The government on Thursday agreed to preserve the Defence Ministry’s Biological Protection Centre in Těchonín in east Bohemia. The Czech military’s specialised medical institution will continue to be maintained by the ministry, Defence Minister Martin Stropnický said after the government’s meeting on Thursday. Mr Stropnický said the existence of the centre was essential in case of unexpected epidemics as well as in times of increasing migration. The government was considering to close down the centre due to economic reasons.
A group of journalists, historians and experts on Ukraine have prepared a text rejecting Russian propaganda concerning the current crisis in Ukraine. The study, prepared in cooperation with the Prague-based think-tank European Values and the Slovak CEPI institute, was presented at a press conference on Thursday. The text deals for instance with the presence of Russian soldiers in Eastern Ukraine, the annexation of Crimea and the Euromaidan events. The authors have also described President Zeman, the Communist Party and some Social Democratic deputies as some of the country’s biggest Russian apologists.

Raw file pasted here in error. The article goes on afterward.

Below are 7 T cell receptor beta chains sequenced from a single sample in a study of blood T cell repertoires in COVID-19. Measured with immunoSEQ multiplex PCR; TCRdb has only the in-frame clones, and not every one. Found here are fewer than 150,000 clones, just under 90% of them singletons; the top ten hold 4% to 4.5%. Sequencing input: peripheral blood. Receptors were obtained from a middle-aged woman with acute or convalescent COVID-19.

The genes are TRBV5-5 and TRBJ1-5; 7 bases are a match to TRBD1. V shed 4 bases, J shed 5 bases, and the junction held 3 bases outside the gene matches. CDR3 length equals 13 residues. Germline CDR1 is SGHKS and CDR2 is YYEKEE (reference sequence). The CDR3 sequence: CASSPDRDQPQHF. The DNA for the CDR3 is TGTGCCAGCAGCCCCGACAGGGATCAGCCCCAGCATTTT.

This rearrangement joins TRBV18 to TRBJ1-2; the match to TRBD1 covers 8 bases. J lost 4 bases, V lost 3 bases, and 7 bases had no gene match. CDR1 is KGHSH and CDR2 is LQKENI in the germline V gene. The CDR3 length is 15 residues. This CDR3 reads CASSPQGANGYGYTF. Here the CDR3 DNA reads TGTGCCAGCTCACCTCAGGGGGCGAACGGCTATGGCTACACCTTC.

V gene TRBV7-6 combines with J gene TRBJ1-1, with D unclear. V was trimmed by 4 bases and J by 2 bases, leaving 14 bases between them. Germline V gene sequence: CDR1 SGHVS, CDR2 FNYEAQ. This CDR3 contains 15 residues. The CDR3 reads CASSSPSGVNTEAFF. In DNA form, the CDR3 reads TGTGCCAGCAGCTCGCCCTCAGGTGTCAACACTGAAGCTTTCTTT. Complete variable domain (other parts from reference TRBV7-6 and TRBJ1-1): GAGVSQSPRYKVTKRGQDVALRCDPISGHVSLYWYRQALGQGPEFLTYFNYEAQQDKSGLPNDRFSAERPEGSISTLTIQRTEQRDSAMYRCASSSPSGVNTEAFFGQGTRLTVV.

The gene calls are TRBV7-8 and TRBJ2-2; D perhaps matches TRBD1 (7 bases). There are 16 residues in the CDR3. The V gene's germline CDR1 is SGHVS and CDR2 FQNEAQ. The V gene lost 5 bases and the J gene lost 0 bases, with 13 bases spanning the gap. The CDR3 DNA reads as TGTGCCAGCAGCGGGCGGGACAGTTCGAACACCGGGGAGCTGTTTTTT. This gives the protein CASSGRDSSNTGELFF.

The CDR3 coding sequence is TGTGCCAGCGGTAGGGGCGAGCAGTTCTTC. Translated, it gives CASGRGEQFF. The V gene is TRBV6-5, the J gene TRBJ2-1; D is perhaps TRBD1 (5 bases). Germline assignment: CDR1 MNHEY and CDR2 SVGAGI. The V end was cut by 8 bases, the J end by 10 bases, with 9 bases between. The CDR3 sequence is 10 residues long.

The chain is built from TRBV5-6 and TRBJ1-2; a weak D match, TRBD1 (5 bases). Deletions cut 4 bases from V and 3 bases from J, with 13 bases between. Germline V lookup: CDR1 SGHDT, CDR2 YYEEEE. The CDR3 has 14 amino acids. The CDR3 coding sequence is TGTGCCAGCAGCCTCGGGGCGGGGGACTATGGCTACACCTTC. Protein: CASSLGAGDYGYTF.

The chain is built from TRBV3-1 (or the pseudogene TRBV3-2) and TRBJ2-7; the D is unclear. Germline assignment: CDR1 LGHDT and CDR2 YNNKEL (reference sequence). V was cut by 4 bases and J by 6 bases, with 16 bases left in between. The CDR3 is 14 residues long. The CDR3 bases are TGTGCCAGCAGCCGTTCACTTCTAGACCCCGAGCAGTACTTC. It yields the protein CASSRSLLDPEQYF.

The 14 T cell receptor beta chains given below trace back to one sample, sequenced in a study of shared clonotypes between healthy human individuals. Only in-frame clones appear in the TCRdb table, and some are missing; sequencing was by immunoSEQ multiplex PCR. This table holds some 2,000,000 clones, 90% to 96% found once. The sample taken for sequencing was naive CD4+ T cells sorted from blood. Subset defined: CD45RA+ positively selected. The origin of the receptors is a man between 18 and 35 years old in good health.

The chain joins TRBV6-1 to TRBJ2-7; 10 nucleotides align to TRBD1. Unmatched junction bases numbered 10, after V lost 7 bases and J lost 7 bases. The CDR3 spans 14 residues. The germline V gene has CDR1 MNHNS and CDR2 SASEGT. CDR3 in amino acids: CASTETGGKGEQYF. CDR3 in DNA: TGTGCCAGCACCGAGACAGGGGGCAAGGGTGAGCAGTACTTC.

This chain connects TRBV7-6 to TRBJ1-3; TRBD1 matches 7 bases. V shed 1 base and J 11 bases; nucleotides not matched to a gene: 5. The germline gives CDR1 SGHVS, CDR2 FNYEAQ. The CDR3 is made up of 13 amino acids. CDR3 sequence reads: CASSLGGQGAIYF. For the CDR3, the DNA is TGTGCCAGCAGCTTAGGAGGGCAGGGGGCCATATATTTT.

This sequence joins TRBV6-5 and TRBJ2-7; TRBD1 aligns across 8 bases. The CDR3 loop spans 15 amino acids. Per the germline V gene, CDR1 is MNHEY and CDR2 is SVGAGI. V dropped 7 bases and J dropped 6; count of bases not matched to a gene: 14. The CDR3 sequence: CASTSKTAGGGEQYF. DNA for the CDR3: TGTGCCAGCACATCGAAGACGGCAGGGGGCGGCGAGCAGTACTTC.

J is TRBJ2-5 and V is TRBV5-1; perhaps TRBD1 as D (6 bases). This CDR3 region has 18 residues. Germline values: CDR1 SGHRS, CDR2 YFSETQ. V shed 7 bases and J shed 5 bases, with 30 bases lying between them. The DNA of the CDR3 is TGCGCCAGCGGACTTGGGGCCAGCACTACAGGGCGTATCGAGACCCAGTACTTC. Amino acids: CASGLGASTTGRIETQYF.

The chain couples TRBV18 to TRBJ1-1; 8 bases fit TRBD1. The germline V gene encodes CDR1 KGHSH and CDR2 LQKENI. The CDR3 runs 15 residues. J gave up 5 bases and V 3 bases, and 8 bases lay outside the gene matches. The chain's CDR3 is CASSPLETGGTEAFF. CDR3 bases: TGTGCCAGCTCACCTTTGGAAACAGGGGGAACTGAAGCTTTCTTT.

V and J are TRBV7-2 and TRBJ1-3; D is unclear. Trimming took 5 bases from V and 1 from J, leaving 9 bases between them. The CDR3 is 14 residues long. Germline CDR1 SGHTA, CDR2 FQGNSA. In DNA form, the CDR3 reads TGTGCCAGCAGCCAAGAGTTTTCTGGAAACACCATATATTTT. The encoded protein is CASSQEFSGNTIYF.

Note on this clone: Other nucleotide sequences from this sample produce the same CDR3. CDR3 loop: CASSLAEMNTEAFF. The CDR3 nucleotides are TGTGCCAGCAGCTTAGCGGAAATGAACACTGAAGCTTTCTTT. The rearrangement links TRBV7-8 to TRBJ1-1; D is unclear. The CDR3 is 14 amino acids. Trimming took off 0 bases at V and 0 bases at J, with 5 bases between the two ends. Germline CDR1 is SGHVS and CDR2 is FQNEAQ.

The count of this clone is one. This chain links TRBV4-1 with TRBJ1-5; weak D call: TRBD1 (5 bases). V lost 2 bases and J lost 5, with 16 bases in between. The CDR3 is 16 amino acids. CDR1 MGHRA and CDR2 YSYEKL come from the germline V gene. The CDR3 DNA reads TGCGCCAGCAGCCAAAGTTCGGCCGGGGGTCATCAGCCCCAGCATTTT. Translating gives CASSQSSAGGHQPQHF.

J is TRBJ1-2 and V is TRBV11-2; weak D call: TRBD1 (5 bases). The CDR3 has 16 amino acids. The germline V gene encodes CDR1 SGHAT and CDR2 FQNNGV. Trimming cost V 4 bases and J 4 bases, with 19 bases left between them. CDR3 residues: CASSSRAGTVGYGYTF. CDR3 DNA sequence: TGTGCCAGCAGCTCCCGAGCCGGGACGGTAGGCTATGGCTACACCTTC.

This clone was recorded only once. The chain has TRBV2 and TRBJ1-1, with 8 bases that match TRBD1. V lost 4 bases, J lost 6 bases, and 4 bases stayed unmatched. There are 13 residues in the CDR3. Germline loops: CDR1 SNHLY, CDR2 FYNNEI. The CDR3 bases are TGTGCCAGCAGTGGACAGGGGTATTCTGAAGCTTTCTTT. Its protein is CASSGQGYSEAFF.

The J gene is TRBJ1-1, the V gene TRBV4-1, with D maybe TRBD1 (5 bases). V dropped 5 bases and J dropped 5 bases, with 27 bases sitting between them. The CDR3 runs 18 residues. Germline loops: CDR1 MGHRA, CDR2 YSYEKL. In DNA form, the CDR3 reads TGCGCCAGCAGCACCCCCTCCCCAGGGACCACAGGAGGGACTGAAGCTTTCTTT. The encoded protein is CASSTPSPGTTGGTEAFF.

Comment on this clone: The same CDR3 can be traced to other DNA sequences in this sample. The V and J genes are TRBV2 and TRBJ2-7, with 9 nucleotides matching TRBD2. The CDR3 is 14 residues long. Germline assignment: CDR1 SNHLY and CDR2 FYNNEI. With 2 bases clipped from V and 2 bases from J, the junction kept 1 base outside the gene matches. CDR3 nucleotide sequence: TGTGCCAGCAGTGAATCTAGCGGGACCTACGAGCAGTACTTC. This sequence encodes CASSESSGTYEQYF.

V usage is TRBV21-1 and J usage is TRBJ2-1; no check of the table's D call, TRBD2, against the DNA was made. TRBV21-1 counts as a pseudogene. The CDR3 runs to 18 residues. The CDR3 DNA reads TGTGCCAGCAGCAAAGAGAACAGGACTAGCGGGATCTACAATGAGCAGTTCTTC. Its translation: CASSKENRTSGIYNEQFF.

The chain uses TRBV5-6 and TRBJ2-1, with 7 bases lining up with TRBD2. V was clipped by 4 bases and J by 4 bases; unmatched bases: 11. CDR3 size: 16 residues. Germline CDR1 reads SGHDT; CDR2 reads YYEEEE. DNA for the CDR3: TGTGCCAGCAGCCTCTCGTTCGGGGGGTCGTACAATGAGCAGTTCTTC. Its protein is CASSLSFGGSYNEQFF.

A meeting of the National Security Council over the allegations of corruption surrounding the state-owned company Czech Post and the Social Democratic Party is taking place on Thursday. The meeting was requested by Interior Minister Milan Chovanec. According to the allegations, a member of the Social Democratic Party requested a 3 million crown bribe, of which one million was to be for Minister Chovanec himself. The information appeared on the internet news site neovlivni.cz over the weekend. The minister has rejected the allegations and is filing charges of slander. The case is being investigated by the police. Speaking prior to the meeting, Prime Minister Bohuslav Sobotka said it was the government’s duty to respond to the alleged corruption.